Vor Testament hat She She Pop schon oft Themen wie Gesellschaft und Autorität behandelt, jedoch nie hatte ein Theaterstück den Ausgangspunkt gebildet. Die Gruppe lehnte dies stets ab, denn sie wolle „spontane Situationen schaffen, die die Performer und das Publikum gemeinsam meistern müssen“, erklärt das Kollektiv in einem Interview des Festival d´Automne einstimmig. Doch als eines der Mitglieder 40 wurde, fand She She Pop, dass die Zeit nun reif sei, um die Macht und Verantwortung zu hinterfragen, die Alter und Leistung verleihen. Shakespare, mit seinem König Lear, den erbenden Töchtern und dem unglücklichen Verlauf des Ganzen, hat sich da natürlich aufgedrängt. Doch She She Pop sind ihren Prinzipien treu geblieben: sie selbst zu sein, auf der Bühne, nicht sie als Schauspieler. Den Text als Informationsbasis zu nutzen, ohne ihn zu inszenieren. Einen Dialog mit den Zuschauern anzubahnen, ohne zu schummeln. Und um nicht zu schummeln konnte es im Fall von Testament nur eine Lösung geben: die Väter in das Projekt einzubinden und sie auf die Bühne zu bringen – es gilt schließlich die Frage von Nachfolge und Erbe zu klären. Schwer zu erklären, wie dem Kollektiv diese hervorragende Leistung gelungen ist. Natürlich lachen Sie, wenn Sie sehen, wie Lear in eine mathematische Gleichung verwandelt wird. Jedoch, ohne sich dessen bewusst zu sein, sind Sie hier schon am Kern der Sache: der Diskrepanz zwischen dem Leben eines Mannes, der nach einer Wahrheit sucht, die im Theater nicht zu finden ist und dem seines Kindes, das sich für die Wahrheit des Theaters entschieden hat, die im Leben unauffindbar ist. Es wäre in dieser Banalität sehr hart, um nicht zu sagen unerträglich, wenn es ihm nicht gelänge, ausgerechnet durch die Abwesenheit von Zugeständnissen Brücken zwischen den Generationen zu schlagen und die Dinge neu aufzurollen. Zärtlichkeit eingeschlossen. Um zu erfahren, wie der Umschwung vom Krieg zu einem hoffnungsvollen Frieden geschehen kann, gehen sie ins Theater des Abbesses. Sie sehen dort, am Ende von Testament, wie drei Väter und ihre Kinder ihre Stimmen zusammen erheben, zu einer Litanei des „Ich vergebe dir, …“. Sie werden verstehen, warum.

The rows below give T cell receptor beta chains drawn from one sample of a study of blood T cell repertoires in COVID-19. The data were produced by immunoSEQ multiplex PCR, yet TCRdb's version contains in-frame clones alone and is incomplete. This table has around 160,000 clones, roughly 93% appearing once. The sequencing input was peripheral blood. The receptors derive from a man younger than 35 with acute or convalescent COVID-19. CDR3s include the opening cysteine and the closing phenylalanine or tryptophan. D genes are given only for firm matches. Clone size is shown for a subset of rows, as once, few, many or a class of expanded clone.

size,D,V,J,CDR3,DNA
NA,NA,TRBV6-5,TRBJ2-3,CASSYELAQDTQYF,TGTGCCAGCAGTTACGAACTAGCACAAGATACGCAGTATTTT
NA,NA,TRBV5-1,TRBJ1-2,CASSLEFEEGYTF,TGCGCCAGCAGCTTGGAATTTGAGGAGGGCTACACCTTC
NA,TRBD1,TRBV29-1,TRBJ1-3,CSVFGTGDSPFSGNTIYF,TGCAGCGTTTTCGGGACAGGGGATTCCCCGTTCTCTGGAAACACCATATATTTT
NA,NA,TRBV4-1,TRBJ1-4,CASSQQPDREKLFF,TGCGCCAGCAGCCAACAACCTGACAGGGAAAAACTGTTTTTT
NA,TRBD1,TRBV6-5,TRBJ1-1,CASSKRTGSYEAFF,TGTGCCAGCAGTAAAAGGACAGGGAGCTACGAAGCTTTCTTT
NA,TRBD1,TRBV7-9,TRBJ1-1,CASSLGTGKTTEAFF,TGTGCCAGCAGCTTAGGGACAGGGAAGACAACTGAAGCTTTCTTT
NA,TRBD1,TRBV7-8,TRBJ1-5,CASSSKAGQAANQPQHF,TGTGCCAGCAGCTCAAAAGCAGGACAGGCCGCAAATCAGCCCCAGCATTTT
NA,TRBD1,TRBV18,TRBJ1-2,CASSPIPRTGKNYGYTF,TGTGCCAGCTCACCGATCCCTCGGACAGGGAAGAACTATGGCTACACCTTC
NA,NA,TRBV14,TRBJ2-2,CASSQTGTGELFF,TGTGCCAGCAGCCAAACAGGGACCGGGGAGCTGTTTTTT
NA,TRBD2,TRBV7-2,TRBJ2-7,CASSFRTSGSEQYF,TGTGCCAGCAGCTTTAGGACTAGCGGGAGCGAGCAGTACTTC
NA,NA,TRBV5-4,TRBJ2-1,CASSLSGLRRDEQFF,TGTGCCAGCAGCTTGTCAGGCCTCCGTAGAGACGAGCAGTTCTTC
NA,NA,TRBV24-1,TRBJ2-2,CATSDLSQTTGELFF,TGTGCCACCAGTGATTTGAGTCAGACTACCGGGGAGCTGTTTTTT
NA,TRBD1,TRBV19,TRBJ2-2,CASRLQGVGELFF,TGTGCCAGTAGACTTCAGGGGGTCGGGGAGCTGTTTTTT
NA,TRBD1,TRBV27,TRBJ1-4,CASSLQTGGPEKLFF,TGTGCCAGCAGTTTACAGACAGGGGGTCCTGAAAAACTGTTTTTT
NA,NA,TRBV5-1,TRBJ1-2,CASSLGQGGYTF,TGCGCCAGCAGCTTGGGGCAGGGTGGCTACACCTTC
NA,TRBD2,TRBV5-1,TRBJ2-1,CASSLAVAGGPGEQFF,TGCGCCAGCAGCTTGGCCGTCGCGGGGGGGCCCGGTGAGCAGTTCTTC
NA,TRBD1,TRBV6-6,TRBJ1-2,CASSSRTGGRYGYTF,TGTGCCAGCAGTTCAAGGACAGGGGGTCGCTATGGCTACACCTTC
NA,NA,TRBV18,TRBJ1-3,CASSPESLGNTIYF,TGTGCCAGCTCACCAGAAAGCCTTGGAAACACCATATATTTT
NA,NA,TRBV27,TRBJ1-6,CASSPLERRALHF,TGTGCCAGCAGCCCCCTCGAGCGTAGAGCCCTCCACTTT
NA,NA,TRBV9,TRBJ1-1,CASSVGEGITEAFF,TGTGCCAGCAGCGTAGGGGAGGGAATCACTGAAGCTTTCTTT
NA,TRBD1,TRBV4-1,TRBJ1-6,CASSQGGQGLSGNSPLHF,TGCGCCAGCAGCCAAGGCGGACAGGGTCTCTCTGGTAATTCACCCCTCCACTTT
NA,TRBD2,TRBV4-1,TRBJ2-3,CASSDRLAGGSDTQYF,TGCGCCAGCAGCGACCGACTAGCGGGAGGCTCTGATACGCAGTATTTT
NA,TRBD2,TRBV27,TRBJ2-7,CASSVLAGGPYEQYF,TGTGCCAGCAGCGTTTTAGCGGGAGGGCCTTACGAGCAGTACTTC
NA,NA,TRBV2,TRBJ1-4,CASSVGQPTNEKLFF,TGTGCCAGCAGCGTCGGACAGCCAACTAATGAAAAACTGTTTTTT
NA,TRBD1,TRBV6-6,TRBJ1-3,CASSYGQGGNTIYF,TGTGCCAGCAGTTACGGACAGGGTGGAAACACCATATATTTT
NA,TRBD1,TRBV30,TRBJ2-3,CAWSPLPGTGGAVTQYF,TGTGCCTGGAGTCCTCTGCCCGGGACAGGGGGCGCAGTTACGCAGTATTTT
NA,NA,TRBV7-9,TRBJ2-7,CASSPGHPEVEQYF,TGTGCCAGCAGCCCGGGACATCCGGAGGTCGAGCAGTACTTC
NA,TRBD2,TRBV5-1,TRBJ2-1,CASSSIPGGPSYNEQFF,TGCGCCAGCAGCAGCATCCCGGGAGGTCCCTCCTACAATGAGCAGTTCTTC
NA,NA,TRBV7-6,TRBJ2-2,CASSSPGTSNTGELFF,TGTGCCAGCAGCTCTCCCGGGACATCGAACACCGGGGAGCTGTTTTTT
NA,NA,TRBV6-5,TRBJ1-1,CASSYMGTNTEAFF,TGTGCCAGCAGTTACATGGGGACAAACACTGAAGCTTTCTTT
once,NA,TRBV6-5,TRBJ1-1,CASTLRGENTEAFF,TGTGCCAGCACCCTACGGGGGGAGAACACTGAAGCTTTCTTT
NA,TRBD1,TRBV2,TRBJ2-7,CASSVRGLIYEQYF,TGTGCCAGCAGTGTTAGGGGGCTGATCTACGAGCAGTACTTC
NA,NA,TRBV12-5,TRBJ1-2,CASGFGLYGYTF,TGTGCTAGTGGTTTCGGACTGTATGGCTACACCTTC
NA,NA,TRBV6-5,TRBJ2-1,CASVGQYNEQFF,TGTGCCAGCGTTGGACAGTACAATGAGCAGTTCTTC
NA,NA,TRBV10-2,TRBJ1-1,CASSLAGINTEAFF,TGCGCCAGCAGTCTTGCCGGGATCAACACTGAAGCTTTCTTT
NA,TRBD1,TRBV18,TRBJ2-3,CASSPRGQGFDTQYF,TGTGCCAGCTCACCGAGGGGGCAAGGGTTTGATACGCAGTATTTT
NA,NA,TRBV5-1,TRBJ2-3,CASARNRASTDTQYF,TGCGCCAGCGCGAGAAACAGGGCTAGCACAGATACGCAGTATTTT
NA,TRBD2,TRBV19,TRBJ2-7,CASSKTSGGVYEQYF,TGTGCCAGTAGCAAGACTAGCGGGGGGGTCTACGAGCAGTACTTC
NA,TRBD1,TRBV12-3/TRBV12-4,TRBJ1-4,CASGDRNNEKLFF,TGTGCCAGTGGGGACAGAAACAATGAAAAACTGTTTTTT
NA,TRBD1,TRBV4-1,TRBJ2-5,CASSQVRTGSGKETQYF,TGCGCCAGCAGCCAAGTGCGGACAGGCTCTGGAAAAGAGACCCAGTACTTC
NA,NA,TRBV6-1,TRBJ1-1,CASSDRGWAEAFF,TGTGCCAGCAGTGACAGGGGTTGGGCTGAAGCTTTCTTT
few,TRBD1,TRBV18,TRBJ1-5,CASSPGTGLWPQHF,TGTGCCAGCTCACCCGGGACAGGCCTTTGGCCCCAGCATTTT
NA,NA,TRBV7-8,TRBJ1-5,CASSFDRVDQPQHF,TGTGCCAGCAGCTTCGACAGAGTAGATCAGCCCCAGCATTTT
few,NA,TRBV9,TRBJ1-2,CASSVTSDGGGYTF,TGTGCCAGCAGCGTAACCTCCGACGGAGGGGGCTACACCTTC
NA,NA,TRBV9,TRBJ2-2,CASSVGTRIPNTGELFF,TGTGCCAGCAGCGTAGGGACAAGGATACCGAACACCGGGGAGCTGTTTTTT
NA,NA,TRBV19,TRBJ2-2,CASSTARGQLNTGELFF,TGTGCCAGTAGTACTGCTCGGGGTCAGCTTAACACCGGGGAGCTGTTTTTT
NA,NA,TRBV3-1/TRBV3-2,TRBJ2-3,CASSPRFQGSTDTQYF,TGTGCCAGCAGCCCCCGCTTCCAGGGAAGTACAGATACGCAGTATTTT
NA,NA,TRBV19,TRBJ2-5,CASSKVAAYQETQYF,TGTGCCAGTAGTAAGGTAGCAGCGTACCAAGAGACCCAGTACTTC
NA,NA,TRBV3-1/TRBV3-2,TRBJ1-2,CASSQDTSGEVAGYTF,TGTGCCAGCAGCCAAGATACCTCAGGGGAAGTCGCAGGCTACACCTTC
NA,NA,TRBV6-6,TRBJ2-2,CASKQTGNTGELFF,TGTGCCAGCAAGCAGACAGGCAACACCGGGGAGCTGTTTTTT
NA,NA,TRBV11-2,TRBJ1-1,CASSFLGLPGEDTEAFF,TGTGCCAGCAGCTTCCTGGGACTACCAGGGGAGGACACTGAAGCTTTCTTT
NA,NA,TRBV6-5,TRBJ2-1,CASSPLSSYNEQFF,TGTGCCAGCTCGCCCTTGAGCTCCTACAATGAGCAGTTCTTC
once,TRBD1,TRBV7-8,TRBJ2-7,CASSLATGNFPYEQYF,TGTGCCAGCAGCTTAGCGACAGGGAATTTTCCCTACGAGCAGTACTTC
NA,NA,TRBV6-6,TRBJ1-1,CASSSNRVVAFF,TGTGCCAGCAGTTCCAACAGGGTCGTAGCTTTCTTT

Brigitte Salino, Le Monde, 30.11.2012
Die deutsche Performance-Gruppe She She Pop präsentiert heute ihr mehrfach ausgezeichnetes Stück Testament in Sao Paolo. Dieses Stück ist paradigmatisch für das in Deutschland praktizierte zeitgenössische Theater, ein überwiegend von Prinzipien der postmodernen Ästhetik geprägtes Theater wie der kollektiven textuellen Schöpfung, einer Verweigerung der szenischen Täuschung und einer komplexen Mischung fiktionaler und realer Elemente…
Folha de Sao Paolo, 06. Oktober 2012, Marcio Aquiles
Brilliant, einfallsreich, streng, voller bemerkenswerter Momente. … Marthaler hätte es nicht besser orchestrieren können.
El Paìs, Madrid, 14.Juli, 2012, Marcos Ordónez
Wenn die erste Vorstellung des diesjährigen Grec den Maßstab für das Festival setzt, dann haben wir Glück. Das Stück Testament der deutschen Kompanie She She She Pop bietet, unter anderen Tugenden, eine schillernde Originalität. … In anderen Worten handelt sich hier um eine Originalität, die von banalen Coups und jeglichen billigen Ansätzen entfernt ist und die sich gern von der vermeintlichen Permissivität der sogenannten neuen Tendenzen schützen möchte.?…
La Vanguardia, Barcelona, 08. Juli 2012, Joan-Anton Benach
…At its tempestuous centre, Testament is about how relationships with our fathers must be renegotiated as we move towards and then beyond that pivotal point when the roles of carer and cared for are swapped – here this changeover takes place during the storm scene in Act III, when to a pumped up soundtrack we see teh daughters divest their fathers of their boots and breeches, and usurp their thrones in cardboard crowns, whooping all the while. We watch as the three men reduced to their underwear, ageing bodies exposed, rally their efforts to reclaim the text from their daughters and their dignity in the face of age; a shaking hand scrolls back through Lear to outline in red pen the pasage which must not be overlooked. It’s a strong and moving image in a production which otherwise eschews the provoking of strong emotions – much as the fair Cordelia might refuse to be manipulated into such declarations.
In bringing their real fathers on stage in Testament, She She Pop is striving to get beyond artifice and illusion to reach something true – but the ultimate gesture is made by their fathers, who are not actors after all, yet are willing to do this for their daughters…
Fíona Ní Chinnèide, www.irishtheatremagazine.ie/Reviews/Ulster-Bank-Dublin-Th., october 14th, 2011